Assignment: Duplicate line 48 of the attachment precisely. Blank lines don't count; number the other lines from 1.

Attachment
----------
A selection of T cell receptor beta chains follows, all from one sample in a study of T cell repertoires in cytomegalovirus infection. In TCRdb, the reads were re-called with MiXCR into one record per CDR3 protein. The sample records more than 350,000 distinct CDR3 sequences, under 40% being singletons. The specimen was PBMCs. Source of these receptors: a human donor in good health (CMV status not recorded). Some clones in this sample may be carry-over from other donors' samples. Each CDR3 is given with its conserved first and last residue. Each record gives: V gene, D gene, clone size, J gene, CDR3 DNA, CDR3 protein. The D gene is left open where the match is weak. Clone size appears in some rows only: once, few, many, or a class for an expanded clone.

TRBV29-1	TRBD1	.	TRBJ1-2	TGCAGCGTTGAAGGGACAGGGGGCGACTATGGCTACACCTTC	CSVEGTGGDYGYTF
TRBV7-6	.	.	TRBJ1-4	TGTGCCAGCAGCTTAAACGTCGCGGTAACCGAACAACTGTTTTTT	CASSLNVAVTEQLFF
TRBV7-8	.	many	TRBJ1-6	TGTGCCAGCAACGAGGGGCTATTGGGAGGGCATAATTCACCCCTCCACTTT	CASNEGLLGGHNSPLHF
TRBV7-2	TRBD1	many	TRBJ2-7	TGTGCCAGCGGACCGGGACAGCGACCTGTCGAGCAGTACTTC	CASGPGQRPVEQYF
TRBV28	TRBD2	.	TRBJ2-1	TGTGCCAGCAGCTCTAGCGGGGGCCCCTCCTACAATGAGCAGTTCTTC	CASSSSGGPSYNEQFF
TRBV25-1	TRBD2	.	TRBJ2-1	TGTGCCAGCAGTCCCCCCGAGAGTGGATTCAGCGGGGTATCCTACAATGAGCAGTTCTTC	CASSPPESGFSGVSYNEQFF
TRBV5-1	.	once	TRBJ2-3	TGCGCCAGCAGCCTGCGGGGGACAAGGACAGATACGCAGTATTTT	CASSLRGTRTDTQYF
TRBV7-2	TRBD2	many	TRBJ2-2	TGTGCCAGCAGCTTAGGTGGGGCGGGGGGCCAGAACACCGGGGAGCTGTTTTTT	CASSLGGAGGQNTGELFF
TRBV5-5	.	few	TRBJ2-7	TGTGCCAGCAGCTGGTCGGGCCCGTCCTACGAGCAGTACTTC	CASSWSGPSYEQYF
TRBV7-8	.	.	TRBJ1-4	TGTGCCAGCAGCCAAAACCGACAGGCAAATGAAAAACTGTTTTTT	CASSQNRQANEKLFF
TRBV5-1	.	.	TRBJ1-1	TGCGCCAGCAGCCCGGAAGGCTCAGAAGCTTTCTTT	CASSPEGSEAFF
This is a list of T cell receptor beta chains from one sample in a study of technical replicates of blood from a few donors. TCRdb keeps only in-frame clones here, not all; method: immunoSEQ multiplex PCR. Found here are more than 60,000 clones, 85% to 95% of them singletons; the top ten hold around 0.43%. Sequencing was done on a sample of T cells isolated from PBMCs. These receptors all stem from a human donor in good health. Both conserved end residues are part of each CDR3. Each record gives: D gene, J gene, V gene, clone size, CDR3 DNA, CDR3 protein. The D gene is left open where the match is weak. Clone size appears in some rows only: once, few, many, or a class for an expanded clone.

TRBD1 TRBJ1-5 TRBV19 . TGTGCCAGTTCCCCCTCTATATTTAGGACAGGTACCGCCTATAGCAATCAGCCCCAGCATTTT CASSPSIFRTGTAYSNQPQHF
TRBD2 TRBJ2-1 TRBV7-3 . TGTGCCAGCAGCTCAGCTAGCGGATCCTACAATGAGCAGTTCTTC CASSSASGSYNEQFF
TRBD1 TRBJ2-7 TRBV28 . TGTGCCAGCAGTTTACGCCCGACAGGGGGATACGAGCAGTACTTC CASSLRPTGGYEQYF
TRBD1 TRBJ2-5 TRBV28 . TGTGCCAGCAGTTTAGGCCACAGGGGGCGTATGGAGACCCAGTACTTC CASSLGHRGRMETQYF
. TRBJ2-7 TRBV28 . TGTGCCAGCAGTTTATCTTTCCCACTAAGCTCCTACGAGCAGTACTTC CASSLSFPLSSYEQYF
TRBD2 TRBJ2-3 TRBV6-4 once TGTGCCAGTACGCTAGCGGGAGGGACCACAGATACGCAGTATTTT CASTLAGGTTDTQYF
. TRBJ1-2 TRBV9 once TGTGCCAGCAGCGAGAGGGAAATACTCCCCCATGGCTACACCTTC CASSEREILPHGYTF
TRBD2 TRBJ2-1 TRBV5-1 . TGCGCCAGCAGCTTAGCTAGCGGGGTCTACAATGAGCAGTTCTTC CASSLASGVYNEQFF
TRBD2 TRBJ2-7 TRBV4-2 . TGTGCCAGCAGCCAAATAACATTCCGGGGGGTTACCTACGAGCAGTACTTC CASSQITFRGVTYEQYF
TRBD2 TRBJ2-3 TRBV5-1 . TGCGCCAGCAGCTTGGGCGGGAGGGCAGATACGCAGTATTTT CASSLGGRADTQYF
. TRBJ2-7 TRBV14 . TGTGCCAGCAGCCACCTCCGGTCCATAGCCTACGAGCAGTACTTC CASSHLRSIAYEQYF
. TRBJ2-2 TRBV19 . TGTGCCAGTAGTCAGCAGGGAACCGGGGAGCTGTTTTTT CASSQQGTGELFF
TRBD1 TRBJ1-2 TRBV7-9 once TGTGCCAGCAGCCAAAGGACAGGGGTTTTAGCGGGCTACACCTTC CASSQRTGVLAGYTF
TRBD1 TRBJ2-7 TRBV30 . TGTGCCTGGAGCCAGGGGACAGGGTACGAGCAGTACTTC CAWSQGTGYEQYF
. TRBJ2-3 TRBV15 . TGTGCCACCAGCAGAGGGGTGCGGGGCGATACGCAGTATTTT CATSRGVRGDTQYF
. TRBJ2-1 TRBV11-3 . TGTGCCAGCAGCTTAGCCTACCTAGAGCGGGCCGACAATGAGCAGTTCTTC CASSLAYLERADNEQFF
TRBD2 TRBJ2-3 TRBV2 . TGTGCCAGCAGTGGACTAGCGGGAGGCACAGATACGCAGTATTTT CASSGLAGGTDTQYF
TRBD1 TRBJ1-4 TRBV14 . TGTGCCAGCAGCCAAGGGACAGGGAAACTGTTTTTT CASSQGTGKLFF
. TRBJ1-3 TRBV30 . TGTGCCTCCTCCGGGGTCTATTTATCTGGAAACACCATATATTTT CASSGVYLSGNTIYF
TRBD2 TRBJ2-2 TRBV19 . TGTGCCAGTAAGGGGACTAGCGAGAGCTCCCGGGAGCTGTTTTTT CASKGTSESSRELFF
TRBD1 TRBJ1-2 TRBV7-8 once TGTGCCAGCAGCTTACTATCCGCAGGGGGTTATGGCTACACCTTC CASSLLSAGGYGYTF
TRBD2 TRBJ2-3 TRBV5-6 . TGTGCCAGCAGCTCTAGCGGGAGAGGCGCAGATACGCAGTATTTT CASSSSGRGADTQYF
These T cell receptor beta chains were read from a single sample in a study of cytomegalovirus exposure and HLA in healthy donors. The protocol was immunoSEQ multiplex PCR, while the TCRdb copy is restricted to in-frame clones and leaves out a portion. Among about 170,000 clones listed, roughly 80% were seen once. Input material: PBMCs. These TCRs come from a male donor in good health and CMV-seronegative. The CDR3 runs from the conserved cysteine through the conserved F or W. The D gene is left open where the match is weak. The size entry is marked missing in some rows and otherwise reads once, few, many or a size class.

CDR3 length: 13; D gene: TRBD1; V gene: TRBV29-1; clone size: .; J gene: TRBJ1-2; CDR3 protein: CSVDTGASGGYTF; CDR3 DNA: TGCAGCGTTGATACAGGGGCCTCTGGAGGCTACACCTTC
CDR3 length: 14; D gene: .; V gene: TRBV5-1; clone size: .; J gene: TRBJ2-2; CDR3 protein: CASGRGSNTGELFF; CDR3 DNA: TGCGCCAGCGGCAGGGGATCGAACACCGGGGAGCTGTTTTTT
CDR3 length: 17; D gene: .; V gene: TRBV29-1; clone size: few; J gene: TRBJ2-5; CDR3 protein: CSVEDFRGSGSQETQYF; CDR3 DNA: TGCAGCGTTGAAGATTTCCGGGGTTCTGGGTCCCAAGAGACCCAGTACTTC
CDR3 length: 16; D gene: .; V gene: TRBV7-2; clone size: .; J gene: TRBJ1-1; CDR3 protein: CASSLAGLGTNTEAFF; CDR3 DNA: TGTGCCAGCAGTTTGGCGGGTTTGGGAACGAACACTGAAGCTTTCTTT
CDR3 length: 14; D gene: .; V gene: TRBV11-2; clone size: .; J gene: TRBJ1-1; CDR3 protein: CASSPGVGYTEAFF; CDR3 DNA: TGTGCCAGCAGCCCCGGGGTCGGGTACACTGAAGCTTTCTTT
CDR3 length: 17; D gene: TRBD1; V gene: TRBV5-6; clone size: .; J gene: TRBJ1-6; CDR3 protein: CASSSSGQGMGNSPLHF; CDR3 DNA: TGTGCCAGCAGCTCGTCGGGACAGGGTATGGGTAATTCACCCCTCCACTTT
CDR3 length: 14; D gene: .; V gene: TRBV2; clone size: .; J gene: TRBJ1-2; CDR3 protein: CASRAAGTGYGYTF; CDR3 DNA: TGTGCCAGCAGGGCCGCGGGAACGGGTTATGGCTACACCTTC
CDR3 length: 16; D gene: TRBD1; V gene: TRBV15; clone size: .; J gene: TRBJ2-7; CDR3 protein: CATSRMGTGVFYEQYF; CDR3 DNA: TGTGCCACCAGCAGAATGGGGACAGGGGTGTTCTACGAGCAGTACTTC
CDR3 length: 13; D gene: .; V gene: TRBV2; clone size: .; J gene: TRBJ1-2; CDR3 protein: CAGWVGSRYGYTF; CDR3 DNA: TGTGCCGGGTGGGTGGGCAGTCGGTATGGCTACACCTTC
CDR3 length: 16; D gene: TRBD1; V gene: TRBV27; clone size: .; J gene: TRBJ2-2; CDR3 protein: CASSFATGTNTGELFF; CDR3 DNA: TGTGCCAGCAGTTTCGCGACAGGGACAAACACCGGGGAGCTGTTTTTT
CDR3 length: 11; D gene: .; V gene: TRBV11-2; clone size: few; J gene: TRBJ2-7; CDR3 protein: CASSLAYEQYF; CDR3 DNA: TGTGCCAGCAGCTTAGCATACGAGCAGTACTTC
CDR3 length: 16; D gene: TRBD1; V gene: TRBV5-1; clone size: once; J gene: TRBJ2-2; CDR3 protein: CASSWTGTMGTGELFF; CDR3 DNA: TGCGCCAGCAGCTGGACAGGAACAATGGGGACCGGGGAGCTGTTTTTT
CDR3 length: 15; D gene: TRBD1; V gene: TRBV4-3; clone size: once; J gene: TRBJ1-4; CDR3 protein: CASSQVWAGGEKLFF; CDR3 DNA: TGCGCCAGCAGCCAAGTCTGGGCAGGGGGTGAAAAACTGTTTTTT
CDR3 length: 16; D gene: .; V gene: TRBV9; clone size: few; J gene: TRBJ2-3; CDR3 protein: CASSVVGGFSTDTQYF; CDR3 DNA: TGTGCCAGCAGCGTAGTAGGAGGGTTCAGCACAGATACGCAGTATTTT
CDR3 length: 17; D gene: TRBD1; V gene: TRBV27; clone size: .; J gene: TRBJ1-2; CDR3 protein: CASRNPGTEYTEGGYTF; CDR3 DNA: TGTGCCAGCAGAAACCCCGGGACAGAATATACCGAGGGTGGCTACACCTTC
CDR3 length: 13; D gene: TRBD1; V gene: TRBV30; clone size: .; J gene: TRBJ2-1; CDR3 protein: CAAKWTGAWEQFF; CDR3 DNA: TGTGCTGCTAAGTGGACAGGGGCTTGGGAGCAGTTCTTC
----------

CDR3 length: 16; D gene: TRBD1; V gene: TRBV5-1; clone size: once; J gene: TRBJ2-2; CDR3 protein: CASSWTGTMGTGELFF; CDR3 DNA: TGCGCCAGCAGCTGGACAGGAACAATGGGGACCGGGGAGCTGTTTTTT